Agricultural access to the EU market must never be a deal sweetener to get agreements in other sectors over the line, Sinn Féin MEP for the Midlands North West Chris MacManus has said.
MacManus was speaking this week following a European Parliament agriculture committee meeting where he asked the European Commission if it was planning to allow increased beef imports from New Zealand.
“I took the opportunity at today’s meeting to directly ask the European Commission whether it intended to deliver another blow to Irish farmers, in the form of an increased quota for New Zealand beef arriving into the EU.
“Free-trade talks are ramping up between the EU and New Zealand and agricultural concessions are top of the agenda for New Zealand’s negotiators.
“In response to my question, the Commission would only say they are aware of the sensitivities around beef and lamb.
“The Commission’s refusal to rule out an increased beef quota for New Zealand will come as very worrying news to the farmers I represent,” he said.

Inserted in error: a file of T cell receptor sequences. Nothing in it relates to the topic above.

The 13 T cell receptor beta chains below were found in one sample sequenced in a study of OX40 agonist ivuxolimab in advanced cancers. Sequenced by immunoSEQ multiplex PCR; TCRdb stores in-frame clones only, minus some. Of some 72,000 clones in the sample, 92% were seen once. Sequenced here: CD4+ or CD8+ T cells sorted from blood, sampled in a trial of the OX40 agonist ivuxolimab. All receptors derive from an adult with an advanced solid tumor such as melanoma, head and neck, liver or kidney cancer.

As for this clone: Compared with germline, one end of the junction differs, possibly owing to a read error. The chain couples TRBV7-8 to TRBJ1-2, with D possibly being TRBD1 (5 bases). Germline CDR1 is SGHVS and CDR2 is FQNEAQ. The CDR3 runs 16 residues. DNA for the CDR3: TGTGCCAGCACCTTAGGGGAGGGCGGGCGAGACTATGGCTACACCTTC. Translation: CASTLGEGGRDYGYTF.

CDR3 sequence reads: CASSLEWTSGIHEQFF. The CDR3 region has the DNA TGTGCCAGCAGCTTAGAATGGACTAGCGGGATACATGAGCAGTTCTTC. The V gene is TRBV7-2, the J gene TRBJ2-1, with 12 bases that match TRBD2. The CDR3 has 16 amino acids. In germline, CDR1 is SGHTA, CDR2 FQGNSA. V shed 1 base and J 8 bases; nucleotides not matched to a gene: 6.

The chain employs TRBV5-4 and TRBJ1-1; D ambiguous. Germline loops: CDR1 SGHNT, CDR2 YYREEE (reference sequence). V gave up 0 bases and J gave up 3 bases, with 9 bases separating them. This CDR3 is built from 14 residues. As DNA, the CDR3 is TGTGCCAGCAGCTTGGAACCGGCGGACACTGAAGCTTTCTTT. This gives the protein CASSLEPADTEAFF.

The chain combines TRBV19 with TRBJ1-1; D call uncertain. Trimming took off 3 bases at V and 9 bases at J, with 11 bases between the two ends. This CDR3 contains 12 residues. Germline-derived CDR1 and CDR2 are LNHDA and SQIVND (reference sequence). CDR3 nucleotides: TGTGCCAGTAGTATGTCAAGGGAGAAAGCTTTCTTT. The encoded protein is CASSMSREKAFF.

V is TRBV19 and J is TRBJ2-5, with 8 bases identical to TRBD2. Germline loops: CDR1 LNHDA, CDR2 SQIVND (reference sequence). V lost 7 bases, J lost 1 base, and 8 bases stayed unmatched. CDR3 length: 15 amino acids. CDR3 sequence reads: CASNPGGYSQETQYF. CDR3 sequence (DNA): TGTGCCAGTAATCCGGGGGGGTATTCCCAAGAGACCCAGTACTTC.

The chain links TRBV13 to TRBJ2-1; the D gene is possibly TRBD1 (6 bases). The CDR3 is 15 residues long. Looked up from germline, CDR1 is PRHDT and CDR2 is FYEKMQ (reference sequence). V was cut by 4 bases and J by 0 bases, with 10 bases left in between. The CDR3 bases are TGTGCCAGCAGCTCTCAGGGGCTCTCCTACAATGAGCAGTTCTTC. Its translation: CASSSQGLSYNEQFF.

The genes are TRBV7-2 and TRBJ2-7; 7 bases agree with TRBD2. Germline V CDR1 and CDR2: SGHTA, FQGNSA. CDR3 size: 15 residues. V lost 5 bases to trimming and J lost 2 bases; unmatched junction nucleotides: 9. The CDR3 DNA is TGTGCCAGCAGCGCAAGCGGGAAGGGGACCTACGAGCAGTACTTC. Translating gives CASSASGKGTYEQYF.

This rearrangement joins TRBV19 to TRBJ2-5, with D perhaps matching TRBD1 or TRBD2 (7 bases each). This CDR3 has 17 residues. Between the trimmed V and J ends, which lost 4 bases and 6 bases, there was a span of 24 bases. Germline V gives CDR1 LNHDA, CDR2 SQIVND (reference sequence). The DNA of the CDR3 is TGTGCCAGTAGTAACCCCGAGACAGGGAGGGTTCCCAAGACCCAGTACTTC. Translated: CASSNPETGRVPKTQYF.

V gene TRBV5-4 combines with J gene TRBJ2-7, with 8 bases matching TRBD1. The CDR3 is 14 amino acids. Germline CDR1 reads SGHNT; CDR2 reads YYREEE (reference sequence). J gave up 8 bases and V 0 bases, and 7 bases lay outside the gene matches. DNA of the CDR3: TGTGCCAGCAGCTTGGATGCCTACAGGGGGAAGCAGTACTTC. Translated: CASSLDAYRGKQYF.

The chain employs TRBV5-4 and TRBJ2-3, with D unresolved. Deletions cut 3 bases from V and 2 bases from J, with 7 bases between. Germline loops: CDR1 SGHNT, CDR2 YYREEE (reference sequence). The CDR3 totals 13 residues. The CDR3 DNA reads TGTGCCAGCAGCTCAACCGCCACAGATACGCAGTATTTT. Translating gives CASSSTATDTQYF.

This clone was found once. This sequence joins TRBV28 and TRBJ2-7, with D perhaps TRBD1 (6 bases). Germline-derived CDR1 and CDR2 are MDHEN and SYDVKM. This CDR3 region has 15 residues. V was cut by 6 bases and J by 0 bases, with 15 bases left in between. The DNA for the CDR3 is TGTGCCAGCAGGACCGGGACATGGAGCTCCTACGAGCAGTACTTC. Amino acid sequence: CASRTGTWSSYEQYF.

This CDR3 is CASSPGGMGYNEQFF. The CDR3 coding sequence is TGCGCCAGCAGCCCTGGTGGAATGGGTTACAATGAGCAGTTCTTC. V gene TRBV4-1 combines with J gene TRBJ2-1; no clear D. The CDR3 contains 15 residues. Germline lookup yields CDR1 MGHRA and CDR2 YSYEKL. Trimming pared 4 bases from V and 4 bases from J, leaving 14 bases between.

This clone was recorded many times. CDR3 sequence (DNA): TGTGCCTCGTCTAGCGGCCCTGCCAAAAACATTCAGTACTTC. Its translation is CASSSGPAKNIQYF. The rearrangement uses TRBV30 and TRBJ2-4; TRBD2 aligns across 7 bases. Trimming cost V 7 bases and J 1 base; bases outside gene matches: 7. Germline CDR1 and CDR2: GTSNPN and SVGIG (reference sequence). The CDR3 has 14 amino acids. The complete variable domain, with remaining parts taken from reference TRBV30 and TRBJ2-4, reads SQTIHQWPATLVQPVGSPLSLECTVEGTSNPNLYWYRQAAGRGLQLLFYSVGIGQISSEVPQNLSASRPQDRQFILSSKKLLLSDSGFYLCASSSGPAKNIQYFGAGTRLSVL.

Last month, IFA sheep chair Seán Dennehy said that it would be madness given the political climate in terms of Brexit for EU negotiators to make any offer to New Zealand at this time in the EU-NZ trade negotiations.
Dennehy said New Zealand is only filling about half of its existing 228,254t quota on sheepmeat into the EU in recent years.
“There is no basis to increase the New Zealand tariff rate quota on sheepmeat. Any attempt to do so can only be interpreted by European sheep farmers as a sell-out or a sacrifice of the sector for benefits in other trade areas,” he said.
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